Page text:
Google Snags Quickoffice. What Does that Mean for Office Apps on iOS?

The giants are always at war with one another. Google, Apple and Microsoft. Yet somehow they still manage to offer some pseudo-support for each other’s products. But the tablet race is heating up and as more and more people are using them for work, the competition for their money is getting fierce.

Google made a preemptive move by purchasing Quickoffice, one of just a few office suites available for Android and iOS (among others) that are any good. On iOS there are really only three office suites to choose from, with Quickoffice being the cheapest. It has limitations, but its ability to sync documents from the most popular formats and apps (like Dropbox) make it a strong contender. Google has yet to produce any mobile app that does office as well as Quickoffice, so it makes perfect sense they acquired it.

But what could this mean for productivity office apps on iOS? Apple is already about to reveal its own Map app and data so it doesn’t depend on Google. Would it take any action to prevent, or at least impede, a now Google backed Quickoffice app? Some around the web think they just might.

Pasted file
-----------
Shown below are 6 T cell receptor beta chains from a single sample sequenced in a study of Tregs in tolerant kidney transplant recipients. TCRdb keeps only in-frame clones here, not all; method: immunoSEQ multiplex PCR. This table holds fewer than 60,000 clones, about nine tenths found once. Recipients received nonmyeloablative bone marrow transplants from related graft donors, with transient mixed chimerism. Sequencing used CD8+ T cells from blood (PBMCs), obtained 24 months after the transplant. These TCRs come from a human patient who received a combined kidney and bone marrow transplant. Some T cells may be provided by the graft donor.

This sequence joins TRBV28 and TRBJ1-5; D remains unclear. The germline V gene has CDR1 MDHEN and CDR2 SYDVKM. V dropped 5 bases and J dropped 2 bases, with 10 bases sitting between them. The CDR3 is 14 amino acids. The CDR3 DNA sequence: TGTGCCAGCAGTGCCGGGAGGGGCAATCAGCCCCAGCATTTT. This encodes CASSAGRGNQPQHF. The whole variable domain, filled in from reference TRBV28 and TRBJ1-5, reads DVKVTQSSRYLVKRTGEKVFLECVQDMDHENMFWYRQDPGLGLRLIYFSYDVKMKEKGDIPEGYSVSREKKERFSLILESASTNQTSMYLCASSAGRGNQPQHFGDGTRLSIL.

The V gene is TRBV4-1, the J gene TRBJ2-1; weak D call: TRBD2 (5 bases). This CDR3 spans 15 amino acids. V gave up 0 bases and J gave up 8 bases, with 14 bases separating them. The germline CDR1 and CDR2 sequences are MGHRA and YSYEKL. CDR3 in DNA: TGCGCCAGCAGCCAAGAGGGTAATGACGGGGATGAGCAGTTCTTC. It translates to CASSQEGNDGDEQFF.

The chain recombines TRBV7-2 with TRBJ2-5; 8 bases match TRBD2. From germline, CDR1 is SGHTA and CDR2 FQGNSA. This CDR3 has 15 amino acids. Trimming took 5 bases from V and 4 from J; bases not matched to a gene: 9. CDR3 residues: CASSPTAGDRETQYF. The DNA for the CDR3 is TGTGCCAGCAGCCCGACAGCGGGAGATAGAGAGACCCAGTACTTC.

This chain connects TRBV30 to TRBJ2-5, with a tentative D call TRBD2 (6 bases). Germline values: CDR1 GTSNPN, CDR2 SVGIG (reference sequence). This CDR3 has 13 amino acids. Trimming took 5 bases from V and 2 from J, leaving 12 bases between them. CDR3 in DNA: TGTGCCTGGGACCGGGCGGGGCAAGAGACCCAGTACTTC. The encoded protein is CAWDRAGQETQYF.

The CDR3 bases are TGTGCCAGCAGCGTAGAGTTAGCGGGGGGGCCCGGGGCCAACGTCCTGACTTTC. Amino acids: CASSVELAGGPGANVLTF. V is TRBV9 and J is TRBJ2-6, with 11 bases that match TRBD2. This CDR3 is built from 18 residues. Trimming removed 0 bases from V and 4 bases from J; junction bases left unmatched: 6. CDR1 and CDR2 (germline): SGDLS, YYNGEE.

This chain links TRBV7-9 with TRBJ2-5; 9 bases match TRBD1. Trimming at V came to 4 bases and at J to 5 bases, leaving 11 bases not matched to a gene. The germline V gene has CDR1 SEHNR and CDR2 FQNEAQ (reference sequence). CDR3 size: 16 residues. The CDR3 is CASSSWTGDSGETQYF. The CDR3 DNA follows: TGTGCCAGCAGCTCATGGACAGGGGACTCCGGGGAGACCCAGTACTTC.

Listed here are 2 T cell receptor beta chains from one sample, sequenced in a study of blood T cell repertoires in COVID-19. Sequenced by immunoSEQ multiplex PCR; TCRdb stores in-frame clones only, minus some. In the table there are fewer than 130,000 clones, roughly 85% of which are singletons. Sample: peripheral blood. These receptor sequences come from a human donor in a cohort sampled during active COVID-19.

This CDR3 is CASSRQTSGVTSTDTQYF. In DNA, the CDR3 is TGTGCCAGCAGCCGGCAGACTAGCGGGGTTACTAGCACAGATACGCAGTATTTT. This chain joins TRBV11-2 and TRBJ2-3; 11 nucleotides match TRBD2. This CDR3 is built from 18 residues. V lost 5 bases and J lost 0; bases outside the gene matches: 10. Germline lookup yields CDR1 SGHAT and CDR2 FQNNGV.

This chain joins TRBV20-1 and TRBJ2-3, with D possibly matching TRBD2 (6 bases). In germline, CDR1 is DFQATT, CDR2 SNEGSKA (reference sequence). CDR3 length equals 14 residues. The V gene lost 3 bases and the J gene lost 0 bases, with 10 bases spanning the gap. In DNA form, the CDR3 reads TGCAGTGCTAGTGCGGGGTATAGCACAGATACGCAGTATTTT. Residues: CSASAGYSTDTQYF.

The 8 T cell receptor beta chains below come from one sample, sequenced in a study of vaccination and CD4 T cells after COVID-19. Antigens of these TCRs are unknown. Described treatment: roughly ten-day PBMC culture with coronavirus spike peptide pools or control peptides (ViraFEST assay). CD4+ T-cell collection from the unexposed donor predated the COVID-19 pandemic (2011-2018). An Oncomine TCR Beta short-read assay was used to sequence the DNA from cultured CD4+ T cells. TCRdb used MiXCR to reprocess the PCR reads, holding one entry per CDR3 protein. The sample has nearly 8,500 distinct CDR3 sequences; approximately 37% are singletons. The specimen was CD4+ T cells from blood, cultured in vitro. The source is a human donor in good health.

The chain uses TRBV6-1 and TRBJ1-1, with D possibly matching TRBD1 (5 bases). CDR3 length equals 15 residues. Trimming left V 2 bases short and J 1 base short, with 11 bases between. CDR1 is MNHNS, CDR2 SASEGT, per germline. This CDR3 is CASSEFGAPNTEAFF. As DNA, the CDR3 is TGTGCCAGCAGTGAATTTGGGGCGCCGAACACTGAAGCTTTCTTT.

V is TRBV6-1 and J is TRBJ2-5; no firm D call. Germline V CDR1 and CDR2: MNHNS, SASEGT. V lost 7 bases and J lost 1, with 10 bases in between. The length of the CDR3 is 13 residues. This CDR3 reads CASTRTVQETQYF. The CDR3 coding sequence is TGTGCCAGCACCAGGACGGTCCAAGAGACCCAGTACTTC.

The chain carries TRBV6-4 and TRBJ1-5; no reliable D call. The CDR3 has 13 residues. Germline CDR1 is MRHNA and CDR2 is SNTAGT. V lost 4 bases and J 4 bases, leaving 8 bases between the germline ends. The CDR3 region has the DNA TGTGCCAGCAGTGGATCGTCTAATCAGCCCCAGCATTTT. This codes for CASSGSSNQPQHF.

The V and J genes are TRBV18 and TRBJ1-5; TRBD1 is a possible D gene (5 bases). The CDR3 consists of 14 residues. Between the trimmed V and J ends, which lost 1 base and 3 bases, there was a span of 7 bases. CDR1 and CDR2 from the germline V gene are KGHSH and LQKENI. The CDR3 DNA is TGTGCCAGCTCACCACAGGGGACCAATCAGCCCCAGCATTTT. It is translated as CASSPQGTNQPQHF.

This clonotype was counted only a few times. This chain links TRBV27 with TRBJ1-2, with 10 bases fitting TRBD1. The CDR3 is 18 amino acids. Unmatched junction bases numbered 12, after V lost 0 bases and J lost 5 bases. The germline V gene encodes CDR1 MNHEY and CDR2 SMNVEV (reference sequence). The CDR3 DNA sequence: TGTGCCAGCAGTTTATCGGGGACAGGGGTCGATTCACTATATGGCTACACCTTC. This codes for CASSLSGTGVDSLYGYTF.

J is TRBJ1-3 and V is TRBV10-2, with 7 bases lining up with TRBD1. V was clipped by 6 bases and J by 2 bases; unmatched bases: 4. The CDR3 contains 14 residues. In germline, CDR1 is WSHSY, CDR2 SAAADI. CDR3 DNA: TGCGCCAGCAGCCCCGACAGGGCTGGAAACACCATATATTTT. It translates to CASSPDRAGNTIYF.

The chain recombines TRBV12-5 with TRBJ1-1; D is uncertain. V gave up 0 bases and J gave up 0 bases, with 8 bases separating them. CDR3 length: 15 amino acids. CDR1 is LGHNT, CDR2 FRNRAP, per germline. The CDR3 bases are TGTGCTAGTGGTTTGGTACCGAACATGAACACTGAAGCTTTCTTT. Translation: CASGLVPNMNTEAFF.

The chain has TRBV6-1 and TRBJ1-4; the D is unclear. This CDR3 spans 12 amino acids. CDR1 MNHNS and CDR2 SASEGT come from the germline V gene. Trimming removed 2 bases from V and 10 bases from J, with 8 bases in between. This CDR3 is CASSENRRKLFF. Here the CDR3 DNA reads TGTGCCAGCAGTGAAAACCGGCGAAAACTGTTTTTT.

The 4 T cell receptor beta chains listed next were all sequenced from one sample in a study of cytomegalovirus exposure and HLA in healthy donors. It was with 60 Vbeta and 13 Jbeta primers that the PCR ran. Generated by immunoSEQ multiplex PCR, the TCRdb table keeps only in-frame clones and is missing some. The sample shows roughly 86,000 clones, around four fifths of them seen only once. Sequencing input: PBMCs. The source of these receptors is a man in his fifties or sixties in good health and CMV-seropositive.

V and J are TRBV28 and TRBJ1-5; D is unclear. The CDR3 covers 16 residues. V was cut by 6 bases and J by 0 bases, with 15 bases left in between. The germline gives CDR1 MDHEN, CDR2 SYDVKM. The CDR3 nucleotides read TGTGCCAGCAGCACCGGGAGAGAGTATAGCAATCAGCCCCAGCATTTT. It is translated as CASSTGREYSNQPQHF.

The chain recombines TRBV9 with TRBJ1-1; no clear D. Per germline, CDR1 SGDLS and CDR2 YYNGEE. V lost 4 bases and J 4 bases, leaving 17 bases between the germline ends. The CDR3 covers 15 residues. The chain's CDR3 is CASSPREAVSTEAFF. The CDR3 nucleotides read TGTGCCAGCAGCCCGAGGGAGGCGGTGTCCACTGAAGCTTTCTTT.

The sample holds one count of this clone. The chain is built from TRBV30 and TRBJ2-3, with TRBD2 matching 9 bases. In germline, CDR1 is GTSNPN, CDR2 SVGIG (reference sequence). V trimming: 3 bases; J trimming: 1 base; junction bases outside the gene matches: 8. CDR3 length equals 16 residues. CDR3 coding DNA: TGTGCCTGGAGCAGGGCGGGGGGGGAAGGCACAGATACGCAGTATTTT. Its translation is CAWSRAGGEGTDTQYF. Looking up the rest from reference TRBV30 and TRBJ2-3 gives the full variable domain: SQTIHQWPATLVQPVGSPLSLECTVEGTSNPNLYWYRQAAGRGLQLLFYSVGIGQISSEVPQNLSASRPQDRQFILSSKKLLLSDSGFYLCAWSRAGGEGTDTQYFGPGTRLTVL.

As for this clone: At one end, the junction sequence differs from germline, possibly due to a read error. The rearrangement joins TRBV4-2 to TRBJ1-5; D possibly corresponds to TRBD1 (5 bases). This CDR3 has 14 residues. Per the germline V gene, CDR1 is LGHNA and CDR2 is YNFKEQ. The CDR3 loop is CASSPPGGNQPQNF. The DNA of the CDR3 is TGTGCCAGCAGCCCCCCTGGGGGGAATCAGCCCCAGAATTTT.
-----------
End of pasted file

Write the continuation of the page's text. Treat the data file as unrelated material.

What would that leave consumers? There is of course the native Apple iWork apps. Though they are quite good, they have limited sync options and are pricey. To get the whole suite costs around $30.

Another option is Documents To Go. This app is priced just over the Quickoffice and offers great functionality except for its presentation options. However since it was acquired by Research in Motion about a year and a half ago there hasn’t been much movement or updates to the app.

So the options for iOS users are getting slim. But perhaps Apple will be more open to the app than people expect, or another enterprising company will step in and take up the slack.

In the meantime Microsoft is working in the background to release Windows 8 and its own version of Office for mobile platforms. No one believes there will ever be a Microsoft office app for Android or iOS. But if they manage to make it work on future Windows tablets, it just might shake things up enough for Google or Apple to start working together - or at least not in opposition. Time will tell.